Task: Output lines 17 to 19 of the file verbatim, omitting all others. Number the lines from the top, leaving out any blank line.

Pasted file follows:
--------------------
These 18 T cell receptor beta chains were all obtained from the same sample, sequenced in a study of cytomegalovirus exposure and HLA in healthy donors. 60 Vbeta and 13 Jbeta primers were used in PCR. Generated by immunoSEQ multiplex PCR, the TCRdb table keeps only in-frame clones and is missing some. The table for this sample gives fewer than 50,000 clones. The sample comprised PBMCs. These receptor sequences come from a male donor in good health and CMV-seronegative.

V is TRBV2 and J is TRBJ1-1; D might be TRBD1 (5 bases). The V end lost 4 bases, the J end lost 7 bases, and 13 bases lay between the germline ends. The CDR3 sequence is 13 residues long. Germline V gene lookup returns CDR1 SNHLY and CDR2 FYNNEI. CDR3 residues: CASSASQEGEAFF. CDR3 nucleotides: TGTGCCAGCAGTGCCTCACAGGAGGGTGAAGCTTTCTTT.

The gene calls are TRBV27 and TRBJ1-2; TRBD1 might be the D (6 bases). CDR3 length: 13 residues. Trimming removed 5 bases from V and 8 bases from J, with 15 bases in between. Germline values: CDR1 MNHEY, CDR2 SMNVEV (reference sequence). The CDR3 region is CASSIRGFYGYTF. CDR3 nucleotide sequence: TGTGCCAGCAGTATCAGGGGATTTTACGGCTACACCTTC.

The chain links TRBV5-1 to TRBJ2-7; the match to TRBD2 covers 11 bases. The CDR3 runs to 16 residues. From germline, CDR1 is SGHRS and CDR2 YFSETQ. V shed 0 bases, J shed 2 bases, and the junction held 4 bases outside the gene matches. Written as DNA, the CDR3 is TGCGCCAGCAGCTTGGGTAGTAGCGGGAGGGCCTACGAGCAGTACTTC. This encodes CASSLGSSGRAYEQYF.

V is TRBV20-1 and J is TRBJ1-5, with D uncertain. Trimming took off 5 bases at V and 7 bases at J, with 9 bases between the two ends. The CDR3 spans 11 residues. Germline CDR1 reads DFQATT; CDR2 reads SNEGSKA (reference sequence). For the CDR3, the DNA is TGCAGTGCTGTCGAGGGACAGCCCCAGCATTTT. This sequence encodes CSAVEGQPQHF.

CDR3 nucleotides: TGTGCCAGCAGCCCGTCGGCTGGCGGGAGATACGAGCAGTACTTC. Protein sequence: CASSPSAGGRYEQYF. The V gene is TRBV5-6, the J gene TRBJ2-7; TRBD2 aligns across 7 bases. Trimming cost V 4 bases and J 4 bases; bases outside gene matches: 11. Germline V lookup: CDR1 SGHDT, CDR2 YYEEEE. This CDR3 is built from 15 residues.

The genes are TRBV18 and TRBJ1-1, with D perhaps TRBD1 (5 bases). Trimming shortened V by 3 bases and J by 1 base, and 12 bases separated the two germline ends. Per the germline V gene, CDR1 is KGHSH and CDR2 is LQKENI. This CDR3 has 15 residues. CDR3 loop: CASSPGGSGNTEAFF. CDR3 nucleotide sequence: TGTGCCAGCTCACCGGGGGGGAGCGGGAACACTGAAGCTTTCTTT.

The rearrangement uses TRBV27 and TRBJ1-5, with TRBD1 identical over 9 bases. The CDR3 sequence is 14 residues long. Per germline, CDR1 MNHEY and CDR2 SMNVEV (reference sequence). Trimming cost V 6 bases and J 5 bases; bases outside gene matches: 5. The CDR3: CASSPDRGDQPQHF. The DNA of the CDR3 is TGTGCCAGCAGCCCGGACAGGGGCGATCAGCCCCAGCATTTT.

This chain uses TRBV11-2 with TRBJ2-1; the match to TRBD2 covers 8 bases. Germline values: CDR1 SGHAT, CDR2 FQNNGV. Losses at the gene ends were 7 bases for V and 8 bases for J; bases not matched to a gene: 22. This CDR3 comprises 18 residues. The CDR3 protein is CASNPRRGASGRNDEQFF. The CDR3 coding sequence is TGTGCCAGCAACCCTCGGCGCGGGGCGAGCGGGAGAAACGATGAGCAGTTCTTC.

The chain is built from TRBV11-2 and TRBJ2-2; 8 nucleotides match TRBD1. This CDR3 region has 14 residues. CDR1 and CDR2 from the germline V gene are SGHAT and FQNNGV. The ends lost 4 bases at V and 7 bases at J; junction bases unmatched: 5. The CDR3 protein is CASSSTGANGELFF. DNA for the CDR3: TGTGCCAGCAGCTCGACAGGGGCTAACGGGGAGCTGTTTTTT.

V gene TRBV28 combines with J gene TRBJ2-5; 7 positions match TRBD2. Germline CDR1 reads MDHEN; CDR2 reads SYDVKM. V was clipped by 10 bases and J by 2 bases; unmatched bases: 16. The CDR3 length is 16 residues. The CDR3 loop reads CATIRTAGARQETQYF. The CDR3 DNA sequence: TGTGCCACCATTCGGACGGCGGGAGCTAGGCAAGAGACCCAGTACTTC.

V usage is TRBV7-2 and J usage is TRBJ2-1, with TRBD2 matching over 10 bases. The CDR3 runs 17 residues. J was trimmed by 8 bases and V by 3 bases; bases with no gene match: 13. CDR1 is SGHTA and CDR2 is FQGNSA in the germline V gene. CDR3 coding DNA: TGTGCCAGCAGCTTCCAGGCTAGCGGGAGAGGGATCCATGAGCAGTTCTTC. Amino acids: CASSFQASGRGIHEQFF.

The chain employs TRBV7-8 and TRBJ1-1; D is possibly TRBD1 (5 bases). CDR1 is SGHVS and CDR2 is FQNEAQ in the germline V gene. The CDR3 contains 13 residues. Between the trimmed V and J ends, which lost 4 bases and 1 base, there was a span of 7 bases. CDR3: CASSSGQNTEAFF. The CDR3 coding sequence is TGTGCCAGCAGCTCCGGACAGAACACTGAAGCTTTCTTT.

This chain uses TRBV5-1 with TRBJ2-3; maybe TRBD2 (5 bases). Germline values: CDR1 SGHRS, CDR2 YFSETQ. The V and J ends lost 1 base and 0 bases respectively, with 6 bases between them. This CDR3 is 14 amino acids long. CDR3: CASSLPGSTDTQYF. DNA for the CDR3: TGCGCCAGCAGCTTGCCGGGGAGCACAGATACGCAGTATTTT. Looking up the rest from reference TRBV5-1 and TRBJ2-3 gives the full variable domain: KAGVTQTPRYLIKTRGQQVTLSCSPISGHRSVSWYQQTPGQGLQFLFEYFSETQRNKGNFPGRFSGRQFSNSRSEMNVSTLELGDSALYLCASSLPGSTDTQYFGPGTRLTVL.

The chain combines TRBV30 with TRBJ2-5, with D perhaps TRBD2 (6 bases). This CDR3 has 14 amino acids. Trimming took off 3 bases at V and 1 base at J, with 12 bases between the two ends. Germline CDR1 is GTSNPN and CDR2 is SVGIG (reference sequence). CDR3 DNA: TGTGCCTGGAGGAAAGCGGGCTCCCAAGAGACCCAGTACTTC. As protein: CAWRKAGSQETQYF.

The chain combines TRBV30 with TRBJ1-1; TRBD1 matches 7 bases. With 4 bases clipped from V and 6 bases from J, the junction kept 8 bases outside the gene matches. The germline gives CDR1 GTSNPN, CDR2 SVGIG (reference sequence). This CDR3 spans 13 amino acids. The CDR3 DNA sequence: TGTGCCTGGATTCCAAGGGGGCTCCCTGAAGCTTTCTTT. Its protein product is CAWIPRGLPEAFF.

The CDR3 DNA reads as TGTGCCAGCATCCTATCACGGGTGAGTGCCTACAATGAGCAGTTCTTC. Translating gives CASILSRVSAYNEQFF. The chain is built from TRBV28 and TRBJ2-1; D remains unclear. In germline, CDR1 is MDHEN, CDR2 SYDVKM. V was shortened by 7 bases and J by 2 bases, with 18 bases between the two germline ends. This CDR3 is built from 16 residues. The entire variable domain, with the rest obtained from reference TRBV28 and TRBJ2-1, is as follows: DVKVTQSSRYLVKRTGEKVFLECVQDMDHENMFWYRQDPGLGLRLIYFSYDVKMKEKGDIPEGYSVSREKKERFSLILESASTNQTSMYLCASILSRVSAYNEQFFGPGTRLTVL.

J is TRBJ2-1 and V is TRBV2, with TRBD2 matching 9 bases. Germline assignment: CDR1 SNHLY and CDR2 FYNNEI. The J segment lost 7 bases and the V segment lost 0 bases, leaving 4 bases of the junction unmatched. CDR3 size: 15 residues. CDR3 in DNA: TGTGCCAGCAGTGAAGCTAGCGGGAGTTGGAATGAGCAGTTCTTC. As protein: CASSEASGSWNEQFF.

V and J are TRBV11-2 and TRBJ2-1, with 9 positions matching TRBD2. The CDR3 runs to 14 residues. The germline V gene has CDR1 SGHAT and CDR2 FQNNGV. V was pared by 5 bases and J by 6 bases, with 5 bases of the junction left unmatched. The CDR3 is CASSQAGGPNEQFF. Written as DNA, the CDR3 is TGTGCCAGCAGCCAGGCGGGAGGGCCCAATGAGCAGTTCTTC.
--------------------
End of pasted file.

The CDR3 DNA reads as TGTGCCAGCATCCTATCACGGGTGAGTGCCTACAATGAGCAGTTCTTC. Translating gives CASILSRVSAYNEQFF. The chain is built from TRBV28 and TRBJ2-1; D remains unclear. In germline, CDR1 is MDHEN, CDR2 SYDVKM. V was shortened by 7 bases and J by 2 bases, with 18 bases between the two germline ends. This CDR3 is built from 16 residues. The entire variable domain, with the rest obtained from reference TRBV28 and TRBJ2-1, is as follows: DVKVTQSSRYLVKRTGEKVFLECVQDMDHENMFWYRQDPGLGLRLIYFSYDVKMKEKGDIPEGYSVSREKKERFSLILESASTNQTSMYLCASILSRVSAYNEQFFGPGTRLTVL.

J is TRBJ2-1 and V is TRBV2, with TRBD2 matching 9 bases. Germline assignment: CDR1 SNHLY and CDR2 FYNNEI. The J segment lost 7 bases and the V segment lost 0 bases, leaving 4 bases of the junction unmatched. CDR3 size: 15 residues. CDR3 in DNA: TGTGCCAGCAGTGAAGCTAGCGGGAGTTGGAATGAGCAGTTCTTC. As protein: CASSEASGSWNEQFF.

V and J are TRBV11-2 and TRBJ2-1, with 9 positions matching TRBD2. The CDR3 runs to 14 residues. The germline V gene has CDR1 SGHAT and CDR2 FQNNGV. V was pared by 5 bases and J by 6 bases, with 5 bases of the junction left unmatched. The CDR3 is CASSQAGGPNEQFF. Written as DNA, the CDR3 is TGTGCCAGCAGCCAGGCGGGAGGGCCCAATGAGCAGTTCTTC.